LATEST NEWS: Custom House founder Gustavson returns to currency game Andrew Duffy / Times Colonist March 2, 2015 08:40 PM…
LATEST NEWS: Custom House founder Gustavson returns to currency game
Andrew Duffy / Times Colonist March 2, 2015 08:40 PM
Peter Gustavson, who founded Custom House in 1992 and sold it to Western Union in 2009 for $370 million, has partnered with a former Custom House executive to open EncoreFX in five locations plus a Victoria administration office at 517 Fort St. Photograph By Handout
There’s a new player in the currency exchange business and it’s hitting the ground running as Victoria-based EncoreFX opens its doors across Canada backed by the founder of Custom House Currency Exchange.
Peter Gustavson, who founded Custom House in 1992 and sold it to Western Union in 2009 for $370 million, has partnered with former Custom House executive Paul Lennox to open EncoreFX in five locations plus a Victoria administration office at 517 Fort St.
“The first time we did this we had very little money and no experience in the industry. We had to make this up on the fly. This time we start with a significant balance sheet and decades and decades of experience in the industry,” Gustavson said in an interview. “It was a lot of fun the first time. It will be a lot of fun with the money, experience and tons of connections around the globe.”
The firm has opened offices in Vancouver, Calgary, Edmonton, Saskatoon and Ottawa with plans for aggressive expansion.
Lennox, EncoreFX’s president, said they currently have 30 employees, but expect that number to double before the end of the year. He expects the firm will have completed $2 billion in foreign exchange transactions this year.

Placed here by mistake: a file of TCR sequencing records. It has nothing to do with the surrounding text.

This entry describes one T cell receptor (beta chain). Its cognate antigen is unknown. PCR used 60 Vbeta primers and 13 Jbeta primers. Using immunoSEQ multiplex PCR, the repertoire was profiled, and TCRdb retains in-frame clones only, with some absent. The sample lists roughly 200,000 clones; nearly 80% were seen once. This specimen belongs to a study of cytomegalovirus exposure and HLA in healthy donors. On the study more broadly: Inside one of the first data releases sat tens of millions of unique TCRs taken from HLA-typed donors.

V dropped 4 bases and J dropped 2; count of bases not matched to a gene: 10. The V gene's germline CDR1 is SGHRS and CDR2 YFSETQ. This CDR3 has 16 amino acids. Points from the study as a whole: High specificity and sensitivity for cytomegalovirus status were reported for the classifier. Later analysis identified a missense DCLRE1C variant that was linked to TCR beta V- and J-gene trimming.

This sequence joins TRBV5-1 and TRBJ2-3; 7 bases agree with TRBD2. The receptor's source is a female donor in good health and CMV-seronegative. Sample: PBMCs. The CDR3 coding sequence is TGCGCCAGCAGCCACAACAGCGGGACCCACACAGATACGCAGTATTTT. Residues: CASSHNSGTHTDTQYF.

The optimistic outlook is based on experience, said Gustavson, noting the industry has changed since he and Lennox signed five-year non-compete agreements after the sale.
Gustavson also said that change has not been for the better. “What made us successful as a company was our focus on customer service — whatever the customer wanted we would move mountains to make sure it happened,” he said. “Now it’s become ‘these are the products we have, take it or leave it.’ I think we have a good understanding of what the customer values and what we can do to improve upon the products that are out there.”
At this point, the majority of employees are former Custom House workers.
Lennox said getting the right people has been “surprisingly easy. We’ve recruited a few people, but most have reached out to us when word got out we were back at this,” he said. “It’s not just former colleagues from Custom House, but people from other firms and the banking community.”
Lennox said they expect quality will gravitate to them because they intend to adopt an old-school, professional, customer-oriented approach. “We are being a bit disruptive, I guess, but we really want to be professionals,” he said.
Gustavson said he had no intention of being in the foreign exchange game after selling his company, but pressure from colleagues and a bit of a bad taste in his mouth the way Western Union cut back the business helped steer him back.
Gustavson was disappointed by the way Western Union cut the Victoria office and outsourced work to places including the Philippines.
When he sold it, Custom House was one of the world’s largest non-bank foreign exchange companies with customers in
115 countries and more than $35 billion in transactions.
After selling, Gustavson donated $10 million to the University of Victoria, where the business school is now named in his honour.
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Originally published March 2, 2015 08:40 PM at:
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